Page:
Airlines for America: U.S. Airlines are Taking Action to Improve Customer Service

Published on : Thursday, May 4, 2017

A4ASharon L. Pinkerton, senior vice president for legislative and regulatory policy at Airlines for America (A4A), the industry trade organization for the leading U.S. airlines, today testified before the Senate Commerce Committee, demonstrating that carriers are listening to the traveling public and taking action to improve the travel experience for every passenger who takes to the skies.

 

In her testimony, Pinkerton addressed the recent unacceptable failures in customer service, and how the U.S. airline industry is ready to deliver on its responsibility to implement meaningful solutions to ensure such incidents never happen again. Carriers take their commitment to customer service seriously and have proactively implemented systemic reforms – ranging from changing overbooking policies to enabling front line employees more discretion in managing specific situations – to improve customer service. In addition to the reforms already implemented, each carrier continues to review a wide array of customer service polices, and efforts are underway to provide passengers more transparency and understanding about their rights as consumers.

 

“U.S. airlines are focused and committed to treating every passenger with the respect and dignity they deserve,” said Pinkerton. “Airlines recognize that the onus is on us to foster a customer-centric environment. We commit to our passengers – and the members of this committee – that U.S. airlines will continue to work and invest in our ultimate industry goal of providing a safe, efficient and enjoyable travel experience each and every day.”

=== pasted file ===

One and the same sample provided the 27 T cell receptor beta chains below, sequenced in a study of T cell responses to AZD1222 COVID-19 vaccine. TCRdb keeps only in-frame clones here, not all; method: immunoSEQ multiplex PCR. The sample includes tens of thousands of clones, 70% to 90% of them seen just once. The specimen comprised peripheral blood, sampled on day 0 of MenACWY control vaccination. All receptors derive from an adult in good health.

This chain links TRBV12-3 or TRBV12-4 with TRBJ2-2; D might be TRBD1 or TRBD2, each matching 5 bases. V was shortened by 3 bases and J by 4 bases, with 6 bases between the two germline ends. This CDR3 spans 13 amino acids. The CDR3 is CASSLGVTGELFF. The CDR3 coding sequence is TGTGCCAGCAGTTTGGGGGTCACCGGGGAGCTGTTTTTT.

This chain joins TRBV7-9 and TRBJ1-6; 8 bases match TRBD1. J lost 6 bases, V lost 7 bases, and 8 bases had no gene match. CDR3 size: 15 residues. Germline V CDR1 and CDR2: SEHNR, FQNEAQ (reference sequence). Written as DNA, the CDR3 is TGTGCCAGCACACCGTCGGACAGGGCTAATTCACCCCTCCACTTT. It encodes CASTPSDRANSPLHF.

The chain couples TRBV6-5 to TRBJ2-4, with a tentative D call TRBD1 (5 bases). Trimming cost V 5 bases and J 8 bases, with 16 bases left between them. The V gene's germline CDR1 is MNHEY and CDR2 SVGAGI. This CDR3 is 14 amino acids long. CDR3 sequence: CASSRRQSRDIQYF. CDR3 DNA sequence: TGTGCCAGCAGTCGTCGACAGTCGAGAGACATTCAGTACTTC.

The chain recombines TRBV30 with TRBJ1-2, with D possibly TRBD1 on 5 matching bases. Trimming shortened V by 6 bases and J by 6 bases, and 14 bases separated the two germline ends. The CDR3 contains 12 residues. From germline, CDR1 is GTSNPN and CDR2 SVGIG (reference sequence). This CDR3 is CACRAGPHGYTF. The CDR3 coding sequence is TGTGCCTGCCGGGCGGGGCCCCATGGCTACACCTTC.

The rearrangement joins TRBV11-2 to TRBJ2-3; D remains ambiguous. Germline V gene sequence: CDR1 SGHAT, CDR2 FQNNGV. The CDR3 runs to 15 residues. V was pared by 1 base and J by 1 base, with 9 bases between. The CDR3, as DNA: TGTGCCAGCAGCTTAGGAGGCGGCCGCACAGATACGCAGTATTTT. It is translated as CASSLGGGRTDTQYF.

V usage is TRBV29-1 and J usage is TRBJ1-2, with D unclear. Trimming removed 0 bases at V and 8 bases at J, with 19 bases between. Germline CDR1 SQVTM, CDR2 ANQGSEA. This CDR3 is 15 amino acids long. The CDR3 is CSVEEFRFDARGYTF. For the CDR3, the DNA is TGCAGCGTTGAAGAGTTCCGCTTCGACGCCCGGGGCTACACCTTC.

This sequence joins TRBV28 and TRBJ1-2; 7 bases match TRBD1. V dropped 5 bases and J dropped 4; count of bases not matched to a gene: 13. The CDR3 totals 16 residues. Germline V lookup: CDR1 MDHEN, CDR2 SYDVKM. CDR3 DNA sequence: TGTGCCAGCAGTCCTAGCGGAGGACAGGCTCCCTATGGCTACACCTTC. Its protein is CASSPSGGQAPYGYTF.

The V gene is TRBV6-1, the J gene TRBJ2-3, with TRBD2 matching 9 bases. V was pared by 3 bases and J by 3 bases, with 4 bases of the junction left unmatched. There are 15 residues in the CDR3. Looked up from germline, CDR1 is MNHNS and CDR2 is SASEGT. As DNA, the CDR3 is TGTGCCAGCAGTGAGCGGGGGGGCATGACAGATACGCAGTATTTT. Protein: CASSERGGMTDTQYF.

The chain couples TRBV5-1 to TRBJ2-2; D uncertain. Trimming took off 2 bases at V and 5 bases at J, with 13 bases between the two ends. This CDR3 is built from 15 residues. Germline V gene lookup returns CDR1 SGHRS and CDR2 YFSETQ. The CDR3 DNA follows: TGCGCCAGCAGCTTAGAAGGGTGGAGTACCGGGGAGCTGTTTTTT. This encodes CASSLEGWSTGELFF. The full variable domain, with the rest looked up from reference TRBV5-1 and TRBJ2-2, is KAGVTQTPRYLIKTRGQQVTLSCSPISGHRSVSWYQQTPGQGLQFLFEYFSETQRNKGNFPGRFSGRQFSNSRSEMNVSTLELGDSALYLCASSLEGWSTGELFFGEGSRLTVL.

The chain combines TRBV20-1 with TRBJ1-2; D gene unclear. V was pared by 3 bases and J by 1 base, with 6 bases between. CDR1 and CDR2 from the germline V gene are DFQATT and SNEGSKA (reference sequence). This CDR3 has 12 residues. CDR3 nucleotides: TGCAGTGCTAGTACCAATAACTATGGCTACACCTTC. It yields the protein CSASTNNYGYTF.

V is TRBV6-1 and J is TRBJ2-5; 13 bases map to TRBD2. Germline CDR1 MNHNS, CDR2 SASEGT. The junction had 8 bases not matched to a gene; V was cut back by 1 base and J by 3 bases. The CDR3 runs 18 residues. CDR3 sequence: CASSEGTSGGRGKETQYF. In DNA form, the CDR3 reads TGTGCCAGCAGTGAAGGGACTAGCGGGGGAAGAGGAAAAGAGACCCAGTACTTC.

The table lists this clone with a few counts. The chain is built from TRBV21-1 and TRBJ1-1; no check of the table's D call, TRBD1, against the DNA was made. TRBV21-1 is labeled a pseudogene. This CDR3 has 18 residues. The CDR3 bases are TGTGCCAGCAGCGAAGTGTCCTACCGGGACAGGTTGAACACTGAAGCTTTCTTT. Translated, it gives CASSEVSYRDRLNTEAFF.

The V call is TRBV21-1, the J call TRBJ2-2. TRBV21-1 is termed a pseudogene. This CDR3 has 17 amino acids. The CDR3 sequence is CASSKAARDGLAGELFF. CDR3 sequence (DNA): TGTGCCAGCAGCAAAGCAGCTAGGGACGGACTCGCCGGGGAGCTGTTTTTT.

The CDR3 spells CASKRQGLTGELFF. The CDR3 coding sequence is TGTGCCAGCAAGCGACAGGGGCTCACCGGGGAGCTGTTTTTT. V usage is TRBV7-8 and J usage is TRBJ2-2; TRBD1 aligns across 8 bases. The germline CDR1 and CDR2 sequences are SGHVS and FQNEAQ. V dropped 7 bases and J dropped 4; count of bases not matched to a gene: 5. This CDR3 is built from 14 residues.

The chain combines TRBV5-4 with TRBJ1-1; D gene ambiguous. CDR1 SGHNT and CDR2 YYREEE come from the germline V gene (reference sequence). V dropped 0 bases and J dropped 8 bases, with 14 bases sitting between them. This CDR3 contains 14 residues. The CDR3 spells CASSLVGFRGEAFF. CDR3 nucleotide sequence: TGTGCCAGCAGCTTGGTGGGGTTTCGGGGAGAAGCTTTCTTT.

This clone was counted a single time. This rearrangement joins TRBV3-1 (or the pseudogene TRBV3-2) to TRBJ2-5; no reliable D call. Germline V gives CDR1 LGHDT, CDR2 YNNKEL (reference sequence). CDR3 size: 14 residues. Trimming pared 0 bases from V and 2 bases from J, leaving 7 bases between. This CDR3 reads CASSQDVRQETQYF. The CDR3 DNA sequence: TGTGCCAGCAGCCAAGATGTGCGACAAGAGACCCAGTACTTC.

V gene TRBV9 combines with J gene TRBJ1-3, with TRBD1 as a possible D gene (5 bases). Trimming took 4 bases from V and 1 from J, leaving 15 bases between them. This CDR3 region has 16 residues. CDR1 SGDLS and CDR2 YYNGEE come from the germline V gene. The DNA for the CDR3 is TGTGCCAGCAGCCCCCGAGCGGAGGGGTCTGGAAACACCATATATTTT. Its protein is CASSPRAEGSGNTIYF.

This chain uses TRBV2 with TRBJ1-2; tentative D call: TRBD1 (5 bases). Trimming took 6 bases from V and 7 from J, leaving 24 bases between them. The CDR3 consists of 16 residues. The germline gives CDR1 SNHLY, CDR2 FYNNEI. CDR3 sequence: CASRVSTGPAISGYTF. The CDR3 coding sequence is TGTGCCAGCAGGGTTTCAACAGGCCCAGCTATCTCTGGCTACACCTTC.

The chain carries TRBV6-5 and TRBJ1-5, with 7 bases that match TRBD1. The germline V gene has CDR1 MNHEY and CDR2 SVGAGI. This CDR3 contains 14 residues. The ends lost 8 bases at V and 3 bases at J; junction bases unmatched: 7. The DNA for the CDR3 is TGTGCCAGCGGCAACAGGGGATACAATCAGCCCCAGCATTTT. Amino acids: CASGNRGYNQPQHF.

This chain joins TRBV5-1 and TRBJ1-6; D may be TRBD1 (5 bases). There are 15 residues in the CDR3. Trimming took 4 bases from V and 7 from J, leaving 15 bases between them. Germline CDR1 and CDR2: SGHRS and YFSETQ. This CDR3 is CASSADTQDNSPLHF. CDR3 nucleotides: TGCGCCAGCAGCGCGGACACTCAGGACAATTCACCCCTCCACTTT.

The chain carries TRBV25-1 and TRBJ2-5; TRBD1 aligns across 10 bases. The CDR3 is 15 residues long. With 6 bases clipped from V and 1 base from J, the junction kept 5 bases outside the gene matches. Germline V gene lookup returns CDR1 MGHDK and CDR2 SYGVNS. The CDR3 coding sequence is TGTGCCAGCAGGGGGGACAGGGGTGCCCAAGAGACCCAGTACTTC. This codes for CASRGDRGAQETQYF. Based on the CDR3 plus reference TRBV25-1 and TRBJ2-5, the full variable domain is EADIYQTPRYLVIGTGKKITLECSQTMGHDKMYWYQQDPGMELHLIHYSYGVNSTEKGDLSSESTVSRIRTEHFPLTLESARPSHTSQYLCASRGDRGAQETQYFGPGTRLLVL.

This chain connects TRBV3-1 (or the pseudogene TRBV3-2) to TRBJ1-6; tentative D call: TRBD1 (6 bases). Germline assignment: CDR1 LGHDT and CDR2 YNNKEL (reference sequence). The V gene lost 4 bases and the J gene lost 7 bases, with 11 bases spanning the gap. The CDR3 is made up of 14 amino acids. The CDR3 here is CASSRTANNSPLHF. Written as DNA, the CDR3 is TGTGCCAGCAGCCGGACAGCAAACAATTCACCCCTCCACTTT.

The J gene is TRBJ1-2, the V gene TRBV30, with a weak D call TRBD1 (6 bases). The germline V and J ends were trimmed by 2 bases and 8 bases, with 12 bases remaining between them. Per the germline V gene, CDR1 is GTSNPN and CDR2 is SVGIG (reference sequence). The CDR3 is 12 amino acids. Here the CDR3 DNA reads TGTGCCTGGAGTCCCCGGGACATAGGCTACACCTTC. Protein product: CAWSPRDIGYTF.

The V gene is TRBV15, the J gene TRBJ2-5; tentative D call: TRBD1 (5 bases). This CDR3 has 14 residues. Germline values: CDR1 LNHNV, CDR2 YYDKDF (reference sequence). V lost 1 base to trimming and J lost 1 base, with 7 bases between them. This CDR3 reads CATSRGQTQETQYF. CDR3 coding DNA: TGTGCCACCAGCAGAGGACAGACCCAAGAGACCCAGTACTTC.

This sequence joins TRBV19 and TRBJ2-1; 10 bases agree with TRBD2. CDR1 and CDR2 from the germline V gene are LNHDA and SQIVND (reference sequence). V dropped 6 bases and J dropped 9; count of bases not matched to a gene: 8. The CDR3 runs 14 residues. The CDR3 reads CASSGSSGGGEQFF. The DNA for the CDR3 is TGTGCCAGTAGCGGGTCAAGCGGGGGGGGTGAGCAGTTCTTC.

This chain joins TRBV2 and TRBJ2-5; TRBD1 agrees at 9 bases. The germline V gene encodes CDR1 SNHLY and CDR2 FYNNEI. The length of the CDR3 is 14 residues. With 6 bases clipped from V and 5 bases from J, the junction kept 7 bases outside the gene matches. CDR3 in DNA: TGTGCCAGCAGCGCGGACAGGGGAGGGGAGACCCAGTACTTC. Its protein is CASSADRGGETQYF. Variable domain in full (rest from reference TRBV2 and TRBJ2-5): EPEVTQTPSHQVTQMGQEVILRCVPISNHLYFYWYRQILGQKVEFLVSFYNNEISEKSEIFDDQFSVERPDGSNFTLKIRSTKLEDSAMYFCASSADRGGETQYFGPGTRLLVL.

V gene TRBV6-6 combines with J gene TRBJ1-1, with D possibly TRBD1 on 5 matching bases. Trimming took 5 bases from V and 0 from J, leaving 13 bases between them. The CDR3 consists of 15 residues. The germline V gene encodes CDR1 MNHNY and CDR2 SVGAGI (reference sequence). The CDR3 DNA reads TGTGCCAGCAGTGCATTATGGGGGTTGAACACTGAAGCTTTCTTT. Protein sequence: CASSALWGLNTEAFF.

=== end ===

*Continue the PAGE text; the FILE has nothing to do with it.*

Seven examples of concrete steps being taken by A4A member airlines to improve customer service include:

 

  1. Completely eliminating or reducing overbooking;
  2. Prohibiting use of law enforcement to remove passengers from a flight, except in cases of safety or security;
  3. Ensuring that no passenger is involuntarily removed from a flight for another passenger;
  4. Ensuring that crews traveling must be booked at least 60 minutes prior to departure;
  5. Giving gate agents the discretion to offer higher amounts of money as an incentive for customers to voluntarily take a different flight;
  6. Airlines are renewing their focus on training for all customer-facing staff to make sure they are taking care of passengers, not just getting them from point to point; and,
  7. Efforts are underway to provide passengers more transparency and understanding about what their rights are as consumers.

 

In addition, Pinkerton noted that carriers have made progress, establishing a solid foundation to further build on without government interference. The American Customer Satisfaction Index Travel Report recently validated some key metrics that demonstrate improvements in the flying experience: better online web booking, improved check-in process, timely text alerts informing passengers and innovative baggage handling technology.

 

Consumers and communities across America have seen enormous benefits from a thriving and competitive aviation marketplace:

 

According to the Bureau of Transportation Statistics (BTS):

 

 

Additionally,


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